Terryn Barill is an IT consultant in Princeton, NJ.
The recent TechRepublic article "Take what you can in this job market" makes the following statement: "There might even be financial assistance available if it becomes apparent that you need to return to school to receive additional training."
How about an article expounding on this? I’ve searched (in vain) for something in this area starting with government programs. I’m not finding anything but dead ends. Your help would be greatly appreciated by many; I’m sure I’m not the only one.
Financial aid varies considerably with the type of education and training you’re looking for. Several methods of additional training and education are available, some with more financial aid than others. They include:
- Two-year and four-year college degrees, which have a multitude of financial aid options. Continuing education at accredited colleges may qualify for the same financial aid programs as education toward a degree.
- Online and distance-learning programs, which may have some financial aid available, depending on the organization providing the program.
- Vendor-specific courses and certifications.
- Conferences and seminars sponsored by industry and education associations.
- Self-directed learning, which can be as easy as checking out a book from your local library or taking a self-paced course online.
While federal and state aid is available only to qualified individuals attending accredited schools, other types of financial aid are available. The first one you should ask about is your employer’s tuition reimbursement program or employer-paid training. Many employers, especially larger ones, will help pay for courses leading to a degree.
Most employers will pay for certification courses and tests. Employers may also be willing to spring for that course on tape or “Learn Linux in an Hour” CD that wouldn’t qualify for any other kind of financial aid.
Industry and professional organizations, such as PMI, CompTIA, and the Association of Information Technology Professionals, and other consortiums, such as the SANS (SysAdmin, Audit, Network, Security) Institute and Storage Networking Industry Association (SNIA), are dedicated to continuing education. Some financial aid or less expensive courses may be available through these types of organizations. Just make sure that what you’re getting is training and not brainwashing—some organizations have a very distinct viewpoint.
If you’re in the United States, you should know that many states have created their own consortiums and associations dedicated to bringing the tech business to their states. They offer many education opportunities; the types vary by state and organization focus. Two that I have worked with are New Jersey Institute of Technology (NJIT) and the Oklahoma Technology Commercialization Center. Search your state government’s Web site to find the organization in your state.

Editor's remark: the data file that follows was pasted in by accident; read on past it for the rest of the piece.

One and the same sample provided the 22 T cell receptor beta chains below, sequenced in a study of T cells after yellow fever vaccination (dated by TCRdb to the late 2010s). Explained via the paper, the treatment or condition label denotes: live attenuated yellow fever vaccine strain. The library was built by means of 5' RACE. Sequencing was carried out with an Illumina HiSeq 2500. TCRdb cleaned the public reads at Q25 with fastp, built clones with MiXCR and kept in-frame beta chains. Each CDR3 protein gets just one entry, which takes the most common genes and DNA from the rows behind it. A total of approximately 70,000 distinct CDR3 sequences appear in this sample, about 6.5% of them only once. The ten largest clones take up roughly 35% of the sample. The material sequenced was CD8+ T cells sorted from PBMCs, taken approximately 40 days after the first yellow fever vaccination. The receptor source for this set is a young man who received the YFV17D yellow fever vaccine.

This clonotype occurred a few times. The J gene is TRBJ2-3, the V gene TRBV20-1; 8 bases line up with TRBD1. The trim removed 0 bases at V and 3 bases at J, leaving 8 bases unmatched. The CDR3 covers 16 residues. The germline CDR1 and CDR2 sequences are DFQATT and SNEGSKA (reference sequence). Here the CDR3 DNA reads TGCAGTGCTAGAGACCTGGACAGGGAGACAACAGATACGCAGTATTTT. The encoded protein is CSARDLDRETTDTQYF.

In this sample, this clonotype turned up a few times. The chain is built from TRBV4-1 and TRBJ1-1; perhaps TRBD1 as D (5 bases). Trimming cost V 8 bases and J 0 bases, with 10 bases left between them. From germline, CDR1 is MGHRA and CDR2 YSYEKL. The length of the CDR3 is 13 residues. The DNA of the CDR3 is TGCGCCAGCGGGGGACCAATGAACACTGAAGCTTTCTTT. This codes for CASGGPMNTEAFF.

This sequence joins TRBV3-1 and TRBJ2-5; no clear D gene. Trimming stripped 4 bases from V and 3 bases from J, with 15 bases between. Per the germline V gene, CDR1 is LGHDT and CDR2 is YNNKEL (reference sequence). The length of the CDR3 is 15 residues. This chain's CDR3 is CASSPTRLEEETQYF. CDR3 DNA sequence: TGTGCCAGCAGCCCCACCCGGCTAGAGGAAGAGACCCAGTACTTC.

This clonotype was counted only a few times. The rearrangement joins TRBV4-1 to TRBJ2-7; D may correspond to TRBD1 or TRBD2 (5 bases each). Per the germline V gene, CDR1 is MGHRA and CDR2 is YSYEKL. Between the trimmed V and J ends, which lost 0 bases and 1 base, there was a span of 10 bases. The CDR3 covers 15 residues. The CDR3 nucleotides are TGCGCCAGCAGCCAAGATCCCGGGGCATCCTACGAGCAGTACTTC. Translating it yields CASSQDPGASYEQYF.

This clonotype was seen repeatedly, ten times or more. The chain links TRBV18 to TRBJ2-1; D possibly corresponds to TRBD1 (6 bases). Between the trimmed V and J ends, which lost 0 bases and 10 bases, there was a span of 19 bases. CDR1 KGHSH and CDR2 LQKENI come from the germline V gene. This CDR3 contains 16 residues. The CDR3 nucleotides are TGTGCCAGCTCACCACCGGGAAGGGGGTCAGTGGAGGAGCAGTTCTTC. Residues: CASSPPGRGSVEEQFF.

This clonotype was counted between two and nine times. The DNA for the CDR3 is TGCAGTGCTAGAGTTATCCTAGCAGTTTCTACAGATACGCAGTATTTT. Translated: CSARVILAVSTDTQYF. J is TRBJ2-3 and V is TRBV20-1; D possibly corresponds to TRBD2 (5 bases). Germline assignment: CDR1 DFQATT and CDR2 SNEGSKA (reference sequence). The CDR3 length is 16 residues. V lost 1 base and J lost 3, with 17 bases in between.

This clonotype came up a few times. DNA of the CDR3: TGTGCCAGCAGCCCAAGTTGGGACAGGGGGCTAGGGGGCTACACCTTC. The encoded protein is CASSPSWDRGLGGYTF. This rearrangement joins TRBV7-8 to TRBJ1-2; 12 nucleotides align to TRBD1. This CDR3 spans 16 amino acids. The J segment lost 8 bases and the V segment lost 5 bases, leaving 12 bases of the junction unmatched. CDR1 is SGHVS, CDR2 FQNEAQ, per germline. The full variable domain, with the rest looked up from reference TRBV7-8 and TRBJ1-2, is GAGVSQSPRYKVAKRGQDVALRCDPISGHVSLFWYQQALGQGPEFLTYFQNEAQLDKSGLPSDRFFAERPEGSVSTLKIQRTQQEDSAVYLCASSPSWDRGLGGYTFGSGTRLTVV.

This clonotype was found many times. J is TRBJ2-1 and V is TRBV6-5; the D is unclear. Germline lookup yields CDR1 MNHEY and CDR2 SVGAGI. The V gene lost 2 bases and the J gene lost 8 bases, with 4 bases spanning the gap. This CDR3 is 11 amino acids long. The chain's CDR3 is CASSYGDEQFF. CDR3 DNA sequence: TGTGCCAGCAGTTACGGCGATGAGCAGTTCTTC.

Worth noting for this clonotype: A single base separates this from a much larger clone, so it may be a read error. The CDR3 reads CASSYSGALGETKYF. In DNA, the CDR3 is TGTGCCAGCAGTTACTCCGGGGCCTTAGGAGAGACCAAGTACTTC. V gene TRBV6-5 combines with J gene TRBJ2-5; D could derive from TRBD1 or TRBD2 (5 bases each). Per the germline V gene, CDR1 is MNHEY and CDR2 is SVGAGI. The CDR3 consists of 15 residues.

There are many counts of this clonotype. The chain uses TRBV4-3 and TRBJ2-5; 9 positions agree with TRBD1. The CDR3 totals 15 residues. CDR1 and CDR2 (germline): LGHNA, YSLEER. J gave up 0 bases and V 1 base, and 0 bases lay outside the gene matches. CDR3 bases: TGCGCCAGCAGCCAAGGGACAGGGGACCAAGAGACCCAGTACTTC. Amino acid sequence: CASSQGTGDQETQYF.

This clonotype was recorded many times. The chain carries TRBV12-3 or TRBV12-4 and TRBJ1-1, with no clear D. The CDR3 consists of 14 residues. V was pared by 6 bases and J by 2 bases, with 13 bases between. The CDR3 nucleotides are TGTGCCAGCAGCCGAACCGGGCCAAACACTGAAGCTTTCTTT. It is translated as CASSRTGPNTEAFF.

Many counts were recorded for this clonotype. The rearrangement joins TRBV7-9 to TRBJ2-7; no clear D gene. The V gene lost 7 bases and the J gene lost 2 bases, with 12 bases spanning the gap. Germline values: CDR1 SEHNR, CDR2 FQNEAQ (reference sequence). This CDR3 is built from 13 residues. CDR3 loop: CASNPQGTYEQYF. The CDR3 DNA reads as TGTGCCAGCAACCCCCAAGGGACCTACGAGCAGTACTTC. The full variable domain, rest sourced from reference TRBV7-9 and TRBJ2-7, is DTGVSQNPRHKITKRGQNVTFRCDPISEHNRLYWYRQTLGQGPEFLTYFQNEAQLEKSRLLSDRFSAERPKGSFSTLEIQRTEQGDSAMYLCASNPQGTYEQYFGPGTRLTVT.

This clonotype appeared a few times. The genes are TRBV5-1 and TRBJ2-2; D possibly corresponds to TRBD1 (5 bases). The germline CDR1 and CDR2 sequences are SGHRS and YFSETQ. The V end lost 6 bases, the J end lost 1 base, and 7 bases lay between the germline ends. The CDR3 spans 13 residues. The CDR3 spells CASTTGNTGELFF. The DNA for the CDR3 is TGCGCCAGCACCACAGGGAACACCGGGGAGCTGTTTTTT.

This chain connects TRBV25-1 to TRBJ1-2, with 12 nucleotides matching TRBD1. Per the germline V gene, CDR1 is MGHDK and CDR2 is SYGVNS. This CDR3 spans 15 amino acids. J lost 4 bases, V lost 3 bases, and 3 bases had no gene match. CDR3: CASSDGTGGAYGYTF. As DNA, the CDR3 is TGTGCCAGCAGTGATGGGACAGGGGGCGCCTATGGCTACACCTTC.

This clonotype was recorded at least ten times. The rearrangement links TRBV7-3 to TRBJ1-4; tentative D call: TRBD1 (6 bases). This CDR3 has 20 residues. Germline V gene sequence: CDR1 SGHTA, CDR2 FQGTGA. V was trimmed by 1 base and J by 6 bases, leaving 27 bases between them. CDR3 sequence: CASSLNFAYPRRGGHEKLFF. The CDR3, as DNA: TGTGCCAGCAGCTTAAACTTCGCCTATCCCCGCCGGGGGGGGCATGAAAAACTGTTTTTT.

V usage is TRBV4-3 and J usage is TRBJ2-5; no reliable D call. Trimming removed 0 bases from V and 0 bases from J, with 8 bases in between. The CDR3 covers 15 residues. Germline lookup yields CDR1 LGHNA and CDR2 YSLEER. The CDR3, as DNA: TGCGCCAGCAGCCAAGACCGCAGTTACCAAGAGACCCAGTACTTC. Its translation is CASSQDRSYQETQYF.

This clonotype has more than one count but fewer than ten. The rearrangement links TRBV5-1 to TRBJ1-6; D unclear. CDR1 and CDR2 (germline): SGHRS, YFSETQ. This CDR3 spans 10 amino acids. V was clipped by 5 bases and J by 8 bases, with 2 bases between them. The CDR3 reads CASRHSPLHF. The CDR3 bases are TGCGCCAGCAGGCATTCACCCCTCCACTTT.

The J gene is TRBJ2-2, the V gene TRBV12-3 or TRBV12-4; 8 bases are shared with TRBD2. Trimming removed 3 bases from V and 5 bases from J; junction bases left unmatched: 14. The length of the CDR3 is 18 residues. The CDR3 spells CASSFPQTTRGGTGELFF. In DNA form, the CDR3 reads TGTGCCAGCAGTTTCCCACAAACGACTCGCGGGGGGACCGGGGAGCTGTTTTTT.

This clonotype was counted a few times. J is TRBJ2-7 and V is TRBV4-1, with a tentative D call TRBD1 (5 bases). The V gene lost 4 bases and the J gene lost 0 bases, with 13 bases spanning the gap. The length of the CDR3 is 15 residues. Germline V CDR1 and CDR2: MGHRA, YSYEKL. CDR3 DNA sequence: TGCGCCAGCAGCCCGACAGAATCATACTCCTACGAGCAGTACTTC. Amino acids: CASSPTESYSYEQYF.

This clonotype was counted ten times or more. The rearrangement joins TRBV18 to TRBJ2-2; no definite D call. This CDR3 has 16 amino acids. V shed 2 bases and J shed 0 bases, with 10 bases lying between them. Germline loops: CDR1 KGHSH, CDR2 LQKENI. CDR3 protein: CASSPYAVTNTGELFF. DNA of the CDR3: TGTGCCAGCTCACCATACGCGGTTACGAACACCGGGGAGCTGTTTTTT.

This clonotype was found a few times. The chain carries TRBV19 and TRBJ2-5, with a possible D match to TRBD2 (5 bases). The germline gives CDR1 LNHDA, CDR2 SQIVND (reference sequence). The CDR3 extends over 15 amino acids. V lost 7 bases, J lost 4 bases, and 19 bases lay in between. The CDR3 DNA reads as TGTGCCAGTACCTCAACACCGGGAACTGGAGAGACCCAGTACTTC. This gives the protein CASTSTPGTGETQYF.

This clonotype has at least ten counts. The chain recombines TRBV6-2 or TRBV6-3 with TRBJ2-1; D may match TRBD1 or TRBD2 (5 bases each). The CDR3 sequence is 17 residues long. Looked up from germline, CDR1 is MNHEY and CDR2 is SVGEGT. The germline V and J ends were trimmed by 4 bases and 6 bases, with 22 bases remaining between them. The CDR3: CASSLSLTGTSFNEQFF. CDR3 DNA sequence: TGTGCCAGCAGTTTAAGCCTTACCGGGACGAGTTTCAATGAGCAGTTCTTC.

Vendors love to train you, and they often create certifications that may (or may not) have value in the marketplace. Of course, the certifications with real market value won’t come cheap: Microsoft, Cisco, and Lotus have put a lot of time, money, and effort into making their certifications recognizable in the marketplace. As a general rule, Microsoft isn’t going to subsidize your MCSE training, but since all the big guys have outsourced their training to “partners” and independent training centers, you might be in luck. Having a flexible schedule—accepting last-minute enrollment or helping to fill an empty class—could get you up to a 20 percent discount. Ask what discounts are available; you might be pleasantly surprised.
If you absolutely have to go back to school to get a degree, you should definitely see whether you qualify for financial aid. TheU.S. Department of Education’s Web site provides detailed information on grants, contracts, and financial aid for educational assistance.
Federal student aid includes grants, work study, and loans. You don't have to pay back grants. Work study allows you to earn money for your education, and loans allow you to borrow money for school.
See the sections on Pell Grants, campus-based programs, FFEL and Direct Loans, PLUS Loans, and the questions for more detailed information on the federal student aid programs.
You can learn about state programs by contacting your state department of education, and you can learn about other programs by checking with the college or career school you plan to attend.
You also might want to do an Internet search with a key phrase such as "financial aid," "student aid," or "scholarships." Or check the reference section of your local library under those same phrases.
Other resources for finding potential student aid include the following:
- FinAid offers a variety of options from financial aid to scholarships.
- International Education Financial Aid (IEFA) scholarship search is the premier resource for financial aid, college scholarship, and grant information for international students wishing to study abroad. At this site, you’ll find the most comprehensive college scholarship search and grant listings plus international student loan programs and other information to promote study abroad.
- Student Aid Alliance is a coalition of organizations representing students, colleges, universities, and others who believe that all qualified students should be able to go to college regardless of their financial resources. The federal government has taken the lead in ensuring accessible postsecondary education opportunities. Currently, the federal government provides 73 percent of all student aid. Without it, millions of students could not attend college.
- Estudentloan helps you learn about financial aid, search for the lowest student loan rates, compare lenders, and apply online.